You may remember that I’ve been knitting a striped neckwarmer for DH. He asked that it . . . .
- be made of non-fuzzy wool yarn that’s soft enough to rub against his face
- be long and snug enough to cover his nose and not slide down
- also not slide down when worn as a regular turtleneck
- get wider at the bottom, like a tree trunk, to cover the base of his neck
- cover his upper chest so he won’t need to wear a scarf
- look good with his charcoal grey winter coat
Let’s see how well I did.
Here it is straight off the needles. I knew it met at least requirements #1 and 2 because DH tried it on as soon as I’d knit a couple of inches of the turtleneck part and I knew that I had made it longer than any of the cowls that I’ve knit for him.
But what a curled-up mess! I knew that steam blocking could only improve its look and fit. I started by pinning and steaming just the bib.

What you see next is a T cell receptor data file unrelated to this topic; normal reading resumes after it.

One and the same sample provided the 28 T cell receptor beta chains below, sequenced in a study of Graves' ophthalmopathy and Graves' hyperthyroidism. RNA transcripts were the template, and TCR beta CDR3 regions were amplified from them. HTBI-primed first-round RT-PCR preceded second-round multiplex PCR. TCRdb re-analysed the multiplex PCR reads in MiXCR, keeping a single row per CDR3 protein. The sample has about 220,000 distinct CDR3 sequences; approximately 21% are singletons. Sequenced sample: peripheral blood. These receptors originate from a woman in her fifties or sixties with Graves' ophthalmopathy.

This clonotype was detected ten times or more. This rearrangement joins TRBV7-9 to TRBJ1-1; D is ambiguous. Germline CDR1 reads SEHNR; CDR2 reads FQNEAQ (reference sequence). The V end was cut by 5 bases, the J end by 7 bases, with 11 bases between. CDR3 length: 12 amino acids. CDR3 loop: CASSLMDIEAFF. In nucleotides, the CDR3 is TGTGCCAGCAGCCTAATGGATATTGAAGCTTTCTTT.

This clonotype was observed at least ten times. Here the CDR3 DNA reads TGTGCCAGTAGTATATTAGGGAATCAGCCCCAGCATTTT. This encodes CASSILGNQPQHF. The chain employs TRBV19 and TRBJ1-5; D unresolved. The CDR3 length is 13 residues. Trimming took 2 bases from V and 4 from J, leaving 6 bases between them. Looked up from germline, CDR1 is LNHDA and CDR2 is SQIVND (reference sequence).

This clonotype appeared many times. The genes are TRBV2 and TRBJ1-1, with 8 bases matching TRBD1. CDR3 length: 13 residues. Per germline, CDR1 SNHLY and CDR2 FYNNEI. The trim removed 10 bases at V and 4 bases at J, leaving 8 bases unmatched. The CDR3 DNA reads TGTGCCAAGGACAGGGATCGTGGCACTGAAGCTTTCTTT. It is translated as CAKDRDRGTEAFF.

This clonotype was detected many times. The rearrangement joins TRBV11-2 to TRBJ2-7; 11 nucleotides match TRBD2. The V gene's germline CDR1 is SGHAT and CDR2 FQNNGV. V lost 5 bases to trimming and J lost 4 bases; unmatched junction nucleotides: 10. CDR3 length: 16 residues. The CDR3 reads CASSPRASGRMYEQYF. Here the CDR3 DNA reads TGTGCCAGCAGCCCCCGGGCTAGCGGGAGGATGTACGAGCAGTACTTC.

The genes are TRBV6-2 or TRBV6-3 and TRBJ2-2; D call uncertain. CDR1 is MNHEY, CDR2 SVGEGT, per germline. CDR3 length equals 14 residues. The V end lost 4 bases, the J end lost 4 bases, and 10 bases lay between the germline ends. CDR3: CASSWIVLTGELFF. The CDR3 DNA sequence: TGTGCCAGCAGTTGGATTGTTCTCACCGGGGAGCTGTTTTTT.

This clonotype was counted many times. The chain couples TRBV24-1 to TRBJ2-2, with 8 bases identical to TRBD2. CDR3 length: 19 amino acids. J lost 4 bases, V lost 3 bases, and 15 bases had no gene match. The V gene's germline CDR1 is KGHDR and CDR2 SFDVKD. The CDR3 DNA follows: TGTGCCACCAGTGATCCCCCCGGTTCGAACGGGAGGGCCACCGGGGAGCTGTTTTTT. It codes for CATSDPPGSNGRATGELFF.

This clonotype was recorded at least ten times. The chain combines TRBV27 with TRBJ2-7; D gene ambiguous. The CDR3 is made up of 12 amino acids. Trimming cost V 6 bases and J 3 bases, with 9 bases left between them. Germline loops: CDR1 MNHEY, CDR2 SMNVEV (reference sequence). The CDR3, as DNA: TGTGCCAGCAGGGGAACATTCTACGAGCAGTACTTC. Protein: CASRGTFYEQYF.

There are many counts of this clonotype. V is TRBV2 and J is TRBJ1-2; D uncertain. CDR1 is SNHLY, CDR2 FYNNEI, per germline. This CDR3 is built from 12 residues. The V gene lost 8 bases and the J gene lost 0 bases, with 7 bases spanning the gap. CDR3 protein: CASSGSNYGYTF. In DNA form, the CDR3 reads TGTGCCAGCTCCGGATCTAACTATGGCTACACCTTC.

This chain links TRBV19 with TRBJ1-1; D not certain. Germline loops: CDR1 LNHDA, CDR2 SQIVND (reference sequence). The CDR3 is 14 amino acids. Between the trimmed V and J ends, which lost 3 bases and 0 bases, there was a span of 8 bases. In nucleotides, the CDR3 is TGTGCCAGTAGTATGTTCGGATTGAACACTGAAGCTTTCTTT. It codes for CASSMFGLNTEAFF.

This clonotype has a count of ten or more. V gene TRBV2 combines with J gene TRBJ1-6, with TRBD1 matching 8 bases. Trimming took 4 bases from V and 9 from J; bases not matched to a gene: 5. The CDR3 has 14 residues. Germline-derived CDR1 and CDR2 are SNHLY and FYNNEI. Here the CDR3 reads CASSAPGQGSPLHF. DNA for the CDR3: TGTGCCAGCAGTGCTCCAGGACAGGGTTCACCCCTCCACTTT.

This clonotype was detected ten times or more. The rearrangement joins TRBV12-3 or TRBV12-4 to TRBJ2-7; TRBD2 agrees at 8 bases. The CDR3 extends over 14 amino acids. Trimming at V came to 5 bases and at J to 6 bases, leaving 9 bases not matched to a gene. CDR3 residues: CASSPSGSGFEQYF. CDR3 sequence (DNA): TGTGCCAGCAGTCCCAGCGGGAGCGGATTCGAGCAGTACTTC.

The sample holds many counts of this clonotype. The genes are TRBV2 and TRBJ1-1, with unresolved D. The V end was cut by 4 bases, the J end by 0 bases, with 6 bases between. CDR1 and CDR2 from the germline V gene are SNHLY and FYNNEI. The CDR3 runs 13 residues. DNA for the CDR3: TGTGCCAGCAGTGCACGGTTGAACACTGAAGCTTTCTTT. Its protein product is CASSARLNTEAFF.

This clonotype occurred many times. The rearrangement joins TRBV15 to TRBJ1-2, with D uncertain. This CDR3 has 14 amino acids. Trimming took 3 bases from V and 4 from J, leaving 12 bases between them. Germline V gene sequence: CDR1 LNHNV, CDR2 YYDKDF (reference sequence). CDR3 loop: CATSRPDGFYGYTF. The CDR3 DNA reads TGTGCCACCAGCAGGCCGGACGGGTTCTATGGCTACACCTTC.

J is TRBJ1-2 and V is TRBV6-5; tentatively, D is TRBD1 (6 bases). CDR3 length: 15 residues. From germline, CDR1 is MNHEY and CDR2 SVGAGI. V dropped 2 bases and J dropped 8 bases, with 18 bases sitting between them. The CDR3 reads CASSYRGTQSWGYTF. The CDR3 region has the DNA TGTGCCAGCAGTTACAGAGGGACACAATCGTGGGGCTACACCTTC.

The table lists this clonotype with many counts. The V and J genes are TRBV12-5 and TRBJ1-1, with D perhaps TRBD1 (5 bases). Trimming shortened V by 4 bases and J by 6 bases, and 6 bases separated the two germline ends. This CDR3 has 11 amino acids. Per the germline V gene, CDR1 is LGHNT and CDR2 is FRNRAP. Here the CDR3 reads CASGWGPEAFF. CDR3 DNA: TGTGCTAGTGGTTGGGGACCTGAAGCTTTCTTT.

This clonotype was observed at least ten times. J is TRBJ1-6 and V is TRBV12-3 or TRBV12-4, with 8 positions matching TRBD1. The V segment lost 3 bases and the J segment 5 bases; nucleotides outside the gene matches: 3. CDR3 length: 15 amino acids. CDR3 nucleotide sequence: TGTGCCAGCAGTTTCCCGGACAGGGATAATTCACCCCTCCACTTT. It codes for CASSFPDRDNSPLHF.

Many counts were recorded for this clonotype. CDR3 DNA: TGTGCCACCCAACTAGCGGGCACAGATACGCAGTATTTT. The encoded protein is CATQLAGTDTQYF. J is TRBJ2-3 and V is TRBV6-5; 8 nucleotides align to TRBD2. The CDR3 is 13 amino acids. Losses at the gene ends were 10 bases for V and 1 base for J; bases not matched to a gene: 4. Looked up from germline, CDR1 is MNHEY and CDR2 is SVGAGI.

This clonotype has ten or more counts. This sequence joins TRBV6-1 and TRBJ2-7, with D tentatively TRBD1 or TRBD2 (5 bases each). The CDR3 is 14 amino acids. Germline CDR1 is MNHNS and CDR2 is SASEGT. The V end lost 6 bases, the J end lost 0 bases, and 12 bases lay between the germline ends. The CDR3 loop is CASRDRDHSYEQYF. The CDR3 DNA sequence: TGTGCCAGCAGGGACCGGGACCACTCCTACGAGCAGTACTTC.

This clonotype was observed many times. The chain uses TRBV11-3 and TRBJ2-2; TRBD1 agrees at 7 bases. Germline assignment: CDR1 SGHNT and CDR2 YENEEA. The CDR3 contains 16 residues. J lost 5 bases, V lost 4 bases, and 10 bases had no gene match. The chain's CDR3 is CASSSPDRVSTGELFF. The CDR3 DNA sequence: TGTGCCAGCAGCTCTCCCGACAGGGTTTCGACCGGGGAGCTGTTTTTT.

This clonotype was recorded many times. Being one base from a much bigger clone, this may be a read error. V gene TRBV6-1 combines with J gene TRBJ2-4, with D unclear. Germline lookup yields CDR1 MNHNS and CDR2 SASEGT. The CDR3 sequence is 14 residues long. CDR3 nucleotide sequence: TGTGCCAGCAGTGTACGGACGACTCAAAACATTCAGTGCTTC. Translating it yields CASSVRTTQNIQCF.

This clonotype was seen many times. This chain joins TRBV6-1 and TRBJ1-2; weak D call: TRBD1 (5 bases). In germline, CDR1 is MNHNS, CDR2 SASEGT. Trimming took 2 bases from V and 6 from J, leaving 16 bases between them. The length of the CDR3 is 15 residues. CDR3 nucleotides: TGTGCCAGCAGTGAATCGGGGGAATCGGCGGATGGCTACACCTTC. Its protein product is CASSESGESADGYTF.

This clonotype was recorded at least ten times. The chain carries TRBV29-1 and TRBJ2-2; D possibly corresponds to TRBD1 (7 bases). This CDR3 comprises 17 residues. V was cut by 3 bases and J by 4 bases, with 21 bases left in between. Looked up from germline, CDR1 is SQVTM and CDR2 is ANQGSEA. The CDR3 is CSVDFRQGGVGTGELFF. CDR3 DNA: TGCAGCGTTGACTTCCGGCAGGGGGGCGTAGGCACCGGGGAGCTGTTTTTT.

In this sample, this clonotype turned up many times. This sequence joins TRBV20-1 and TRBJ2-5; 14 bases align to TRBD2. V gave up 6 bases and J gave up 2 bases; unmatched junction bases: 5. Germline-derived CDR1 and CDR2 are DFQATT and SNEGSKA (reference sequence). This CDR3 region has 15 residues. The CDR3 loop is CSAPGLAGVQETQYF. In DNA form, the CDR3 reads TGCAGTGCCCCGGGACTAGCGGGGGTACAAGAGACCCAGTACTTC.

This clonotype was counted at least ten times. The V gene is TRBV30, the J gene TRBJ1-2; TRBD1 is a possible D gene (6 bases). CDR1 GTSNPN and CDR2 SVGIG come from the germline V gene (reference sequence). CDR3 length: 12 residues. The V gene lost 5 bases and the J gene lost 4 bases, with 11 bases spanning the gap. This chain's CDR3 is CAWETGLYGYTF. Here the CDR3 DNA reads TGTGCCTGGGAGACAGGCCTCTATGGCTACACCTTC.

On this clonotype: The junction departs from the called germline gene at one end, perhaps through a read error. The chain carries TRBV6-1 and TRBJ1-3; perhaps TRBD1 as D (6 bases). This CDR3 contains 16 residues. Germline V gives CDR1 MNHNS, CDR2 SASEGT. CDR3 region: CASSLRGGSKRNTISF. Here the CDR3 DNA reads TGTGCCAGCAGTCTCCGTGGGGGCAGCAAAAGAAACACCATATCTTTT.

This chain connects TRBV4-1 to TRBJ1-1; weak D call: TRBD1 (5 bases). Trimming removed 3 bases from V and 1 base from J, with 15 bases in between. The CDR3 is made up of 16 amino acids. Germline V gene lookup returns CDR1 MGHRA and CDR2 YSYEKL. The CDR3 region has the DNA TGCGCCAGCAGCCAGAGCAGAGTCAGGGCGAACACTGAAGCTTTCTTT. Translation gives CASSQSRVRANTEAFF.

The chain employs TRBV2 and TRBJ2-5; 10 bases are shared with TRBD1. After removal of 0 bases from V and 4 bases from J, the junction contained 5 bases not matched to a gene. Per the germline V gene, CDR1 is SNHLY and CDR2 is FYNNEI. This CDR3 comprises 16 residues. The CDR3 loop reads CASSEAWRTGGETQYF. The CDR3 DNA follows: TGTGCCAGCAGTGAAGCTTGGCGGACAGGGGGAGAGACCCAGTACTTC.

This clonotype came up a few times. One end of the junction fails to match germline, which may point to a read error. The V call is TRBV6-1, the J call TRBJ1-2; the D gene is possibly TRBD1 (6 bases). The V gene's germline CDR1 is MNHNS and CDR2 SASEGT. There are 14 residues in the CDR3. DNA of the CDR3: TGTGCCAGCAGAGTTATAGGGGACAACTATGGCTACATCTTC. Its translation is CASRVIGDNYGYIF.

Because the flat bib has less than half the number of stitches in the tubular neck the self-striping sock yarn created much wider stripes there. You can also tell by the subtle changes in striping where I increased the number of stitches in the turtleneck – almost halfway down and again just before the flange.
While I was knitting, I thought about what we had around the house that I could use to block the turtleneck, something about the same diameter as DH’s neck. How about a large container of oatmeal?
Yes, it’s Perfect!
Wow! The neckwarmer looks So Much Better after; I’m always impressed by the magical effects of blocking. But notice that I haven’t yet woven in the yarn ends – in case I need to redo something.
We’ve reached the moment of truth – How does the neckwarmer measure up?
Requirements #1. Comfortable and #2. Long and Snug – Both Confirmed. √ √ and
#6. Looks Good with Coat. – YES! Check. √
#5. Warms upper chest. – Check. √
And he doesn’t mind the ‘surprise!’ of wider stripes on the bib. YAY!!
#3. Turtleneck stays put. and #4. Widens at Base. – Both Checked. √√
One Warm Happy Hubby. – Check! √
and One Happy Knitter. – Check! √